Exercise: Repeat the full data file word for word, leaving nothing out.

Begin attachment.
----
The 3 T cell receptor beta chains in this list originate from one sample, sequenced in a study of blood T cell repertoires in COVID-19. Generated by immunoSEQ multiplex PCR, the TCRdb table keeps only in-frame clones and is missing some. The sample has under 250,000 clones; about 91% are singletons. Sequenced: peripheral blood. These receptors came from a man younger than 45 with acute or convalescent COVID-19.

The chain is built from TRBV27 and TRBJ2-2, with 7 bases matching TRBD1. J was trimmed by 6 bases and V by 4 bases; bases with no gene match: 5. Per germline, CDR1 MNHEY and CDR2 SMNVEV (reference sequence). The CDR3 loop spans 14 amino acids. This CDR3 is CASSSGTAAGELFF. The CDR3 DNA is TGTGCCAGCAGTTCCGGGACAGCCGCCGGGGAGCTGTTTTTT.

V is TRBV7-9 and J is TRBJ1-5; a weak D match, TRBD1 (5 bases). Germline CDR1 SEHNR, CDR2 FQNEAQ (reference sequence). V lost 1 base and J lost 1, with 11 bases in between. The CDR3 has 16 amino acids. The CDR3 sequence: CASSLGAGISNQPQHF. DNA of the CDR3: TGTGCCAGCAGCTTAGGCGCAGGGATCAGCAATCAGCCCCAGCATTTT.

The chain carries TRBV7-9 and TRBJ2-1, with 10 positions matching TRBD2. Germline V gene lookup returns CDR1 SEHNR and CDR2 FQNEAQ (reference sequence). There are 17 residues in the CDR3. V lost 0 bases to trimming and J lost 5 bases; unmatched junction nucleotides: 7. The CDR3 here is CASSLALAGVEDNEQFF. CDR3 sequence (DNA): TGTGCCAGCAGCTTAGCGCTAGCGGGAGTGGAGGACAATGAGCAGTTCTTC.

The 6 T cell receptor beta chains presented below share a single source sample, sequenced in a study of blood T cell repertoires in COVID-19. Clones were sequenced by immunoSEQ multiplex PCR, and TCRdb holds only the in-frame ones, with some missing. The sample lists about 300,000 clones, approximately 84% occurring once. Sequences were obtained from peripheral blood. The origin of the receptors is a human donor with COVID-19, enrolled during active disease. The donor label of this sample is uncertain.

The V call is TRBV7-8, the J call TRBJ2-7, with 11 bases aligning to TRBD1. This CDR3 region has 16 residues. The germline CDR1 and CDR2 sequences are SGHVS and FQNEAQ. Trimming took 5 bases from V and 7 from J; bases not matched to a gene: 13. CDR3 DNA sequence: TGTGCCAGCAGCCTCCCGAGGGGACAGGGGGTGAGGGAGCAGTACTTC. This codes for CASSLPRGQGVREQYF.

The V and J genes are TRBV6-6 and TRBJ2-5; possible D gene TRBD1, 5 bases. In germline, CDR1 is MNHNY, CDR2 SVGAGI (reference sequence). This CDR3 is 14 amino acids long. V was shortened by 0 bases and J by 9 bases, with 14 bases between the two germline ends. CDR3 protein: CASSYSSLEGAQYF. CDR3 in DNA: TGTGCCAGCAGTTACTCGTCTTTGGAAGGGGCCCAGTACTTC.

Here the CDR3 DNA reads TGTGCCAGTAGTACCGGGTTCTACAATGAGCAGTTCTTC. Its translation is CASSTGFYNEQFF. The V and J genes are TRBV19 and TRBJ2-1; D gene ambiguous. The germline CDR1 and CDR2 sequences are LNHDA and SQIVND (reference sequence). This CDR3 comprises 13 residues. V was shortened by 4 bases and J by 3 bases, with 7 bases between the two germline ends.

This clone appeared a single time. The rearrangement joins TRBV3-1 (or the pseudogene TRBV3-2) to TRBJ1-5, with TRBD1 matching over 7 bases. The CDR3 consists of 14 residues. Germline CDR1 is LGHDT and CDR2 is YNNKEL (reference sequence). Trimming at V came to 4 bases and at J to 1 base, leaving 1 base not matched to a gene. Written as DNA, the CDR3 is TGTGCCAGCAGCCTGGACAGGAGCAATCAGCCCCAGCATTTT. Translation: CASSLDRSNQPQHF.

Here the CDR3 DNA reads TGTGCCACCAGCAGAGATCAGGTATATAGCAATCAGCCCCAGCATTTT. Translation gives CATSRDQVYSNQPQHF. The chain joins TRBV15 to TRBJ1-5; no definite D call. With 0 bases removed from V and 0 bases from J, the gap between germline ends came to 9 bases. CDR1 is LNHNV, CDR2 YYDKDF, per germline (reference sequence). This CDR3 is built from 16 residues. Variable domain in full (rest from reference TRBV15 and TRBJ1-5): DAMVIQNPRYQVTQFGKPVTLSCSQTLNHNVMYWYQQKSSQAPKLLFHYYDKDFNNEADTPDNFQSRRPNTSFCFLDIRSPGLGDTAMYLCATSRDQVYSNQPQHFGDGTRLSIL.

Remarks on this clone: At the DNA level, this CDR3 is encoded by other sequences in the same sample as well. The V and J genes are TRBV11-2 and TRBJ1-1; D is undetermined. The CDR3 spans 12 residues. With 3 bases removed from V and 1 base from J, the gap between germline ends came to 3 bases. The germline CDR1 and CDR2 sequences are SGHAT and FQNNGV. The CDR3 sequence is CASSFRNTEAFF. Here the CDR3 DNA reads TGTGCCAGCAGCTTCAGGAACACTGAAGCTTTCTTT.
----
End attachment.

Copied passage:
The 3 T cell receptor beta chains in this list originate from one sample, sequenced in a study of blood T cell repertoires in COVID-19. Generated by immunoSEQ multiplex PCR, the TCRdb table keeps only in-frame clones and is missing some. The sample has under 250,000 clones; about 91% are singletons. Sequenced: peripheral blood. These receptors came from a man younger than 45 with acute or convalescent COVID-19.

The chain is built from TRBV27 and TRBJ2-2, with 7 bases matching TRBD1. J was trimmed by 6 bases and V by 4 bases; bases with no gene match: 5. Per germline, CDR1 MNHEY and CDR2 SMNVEV (reference sequence). The CDR3 loop spans 14 amino acids. This CDR3 is CASSSGTAAGELFF. The CDR3 DNA is TGTGCCAGCAGTTCCGGGACAGCCGCCGGGGAGCTGTTTTTT.

V is TRBV7-9 and J is TRBJ1-5; a weak D match, TRBD1 (5 bases). Germline CDR1 SEHNR, CDR2 FQNEAQ (reference sequence). V lost 1 base and J lost 1, with 11 bases in between. The CDR3 has 16 amino acids. The CDR3 sequence: CASSLGAGISNQPQHF. DNA of the CDR3: TGTGCCAGCAGCTTAGGCGCAGGGATCAGCAATCAGCCCCAGCATTTT.

The chain carries TRBV7-9 and TRBJ2-1, with 10 positions matching TRBD2. Germline V gene lookup returns CDR1 SEHNR and CDR2 FQNEAQ (reference sequence). There are 17 residues in the CDR3. V lost 0 bases to trimming and J lost 5 bases; unmatched junction nucleotides: 7. The CDR3 here is CASSLALAGVEDNEQFF. CDR3 sequence (DNA): TGTGCCAGCAGCTTAGCGCTAGCGGGAGTGGAGGACAATGAGCAGTTCTTC.

The 6 T cell receptor beta chains presented below share a single source sample, sequenced in a study of blood T cell repertoires in COVID-19. Clones were sequenced by immunoSEQ multiplex PCR, and TCRdb holds only the in-frame ones, with some missing. The sample lists about 300,000 clones, approximately 84% occurring once. Sequences were obtained from peripheral blood. The origin of the receptors is a human donor with COVID-19, enrolled during active disease. The donor label of this sample is uncertain.

The V call is TRBV7-8, the J call TRBJ2-7, with 11 bases aligning to TRBD1. This CDR3 region has 16 residues. The germline CDR1 and CDR2 sequences are SGHVS and FQNEAQ. Trimming took 5 bases from V and 7 from J; bases not matched to a gene: 13. CDR3 DNA sequence: TGTGCCAGCAGCCTCCCGAGGGGACAGGGGGTGAGGGAGCAGTACTTC. This codes for CASSLPRGQGVREQYF.

The V and J genes are TRBV6-6 and TRBJ2-5; possible D gene TRBD1, 5 bases. In germline, CDR1 is MNHNY, CDR2 SVGAGI (reference sequence). This CDR3 is 14 amino acids long. V was shortened by 0 bases and J by 9 bases, with 14 bases between the two germline ends. CDR3 protein: CASSYSSLEGAQYF. CDR3 in DNA: TGTGCCAGCAGTTACTCGTCTTTGGAAGGGGCCCAGTACTTC.

Here the CDR3 DNA reads TGTGCCAGTAGTACCGGGTTCTACAATGAGCAGTTCTTC. Its translation is CASSTGFYNEQFF. The V and J genes are TRBV19 and TRBJ2-1; D gene ambiguous. The germline CDR1 and CDR2 sequences are LNHDA and SQIVND (reference sequence). This CDR3 comprises 13 residues. V was shortened by 4 bases and J by 3 bases, with 7 bases between the two germline ends.

This clone appeared a single time. The rearrangement joins TRBV3-1 (or the pseudogene TRBV3-2) to TRBJ1-5, with TRBD1 matching over 7 bases. The CDR3 consists of 14 residues. Germline CDR1 is LGHDT and CDR2 is YNNKEL (reference sequence). Trimming at V came to 4 bases and at J to 1 base, leaving 1 base not matched to a gene. Written as DNA, the CDR3 is TGTGCCAGCAGCCTGGACAGGAGCAATCAGCCCCAGCATTTT. Translation: CASSLDRSNQPQHF.

Here the CDR3 DNA reads TGTGCCACCAGCAGAGATCAGGTATATAGCAATCAGCCCCAGCATTTT. Translation gives CATSRDQVYSNQPQHF. The chain joins TRBV15 to TRBJ1-5; no definite D call. With 0 bases removed from V and 0 bases from J, the gap between germline ends came to 9 bases. CDR1 is LNHNV, CDR2 YYDKDF, per germline (reference sequence). This CDR3 is built from 16 residues. Variable domain in full (rest from reference TRBV15 and TRBJ1-5): DAMVIQNPRYQVTQFGKPVTLSCSQTLNHNVMYWYQQKSSQAPKLLFHYYDKDFNNEADTPDNFQSRRPNTSFCFLDIRSPGLGDTAMYLCATSRDQVYSNQPQHFGDGTRLSIL.

Remarks on this clone: At the DNA level, this CDR3 is encoded by other sequences in the same sample as well. The V and J genes are TRBV11-2 and TRBJ1-1; D is undetermined. The CDR3 spans 12 residues. With 3 bases removed from V and 1 base from J, the gap between germline ends came to 3 bases. The germline CDR1 and CDR2 sequences are SGHAT and FQNNGV. The CDR3 sequence is CASSFRNTEAFF. Here the CDR3 DNA reads TGTGCCAGCAGCTTCAGGAACACTGAAGCTTTCTTT.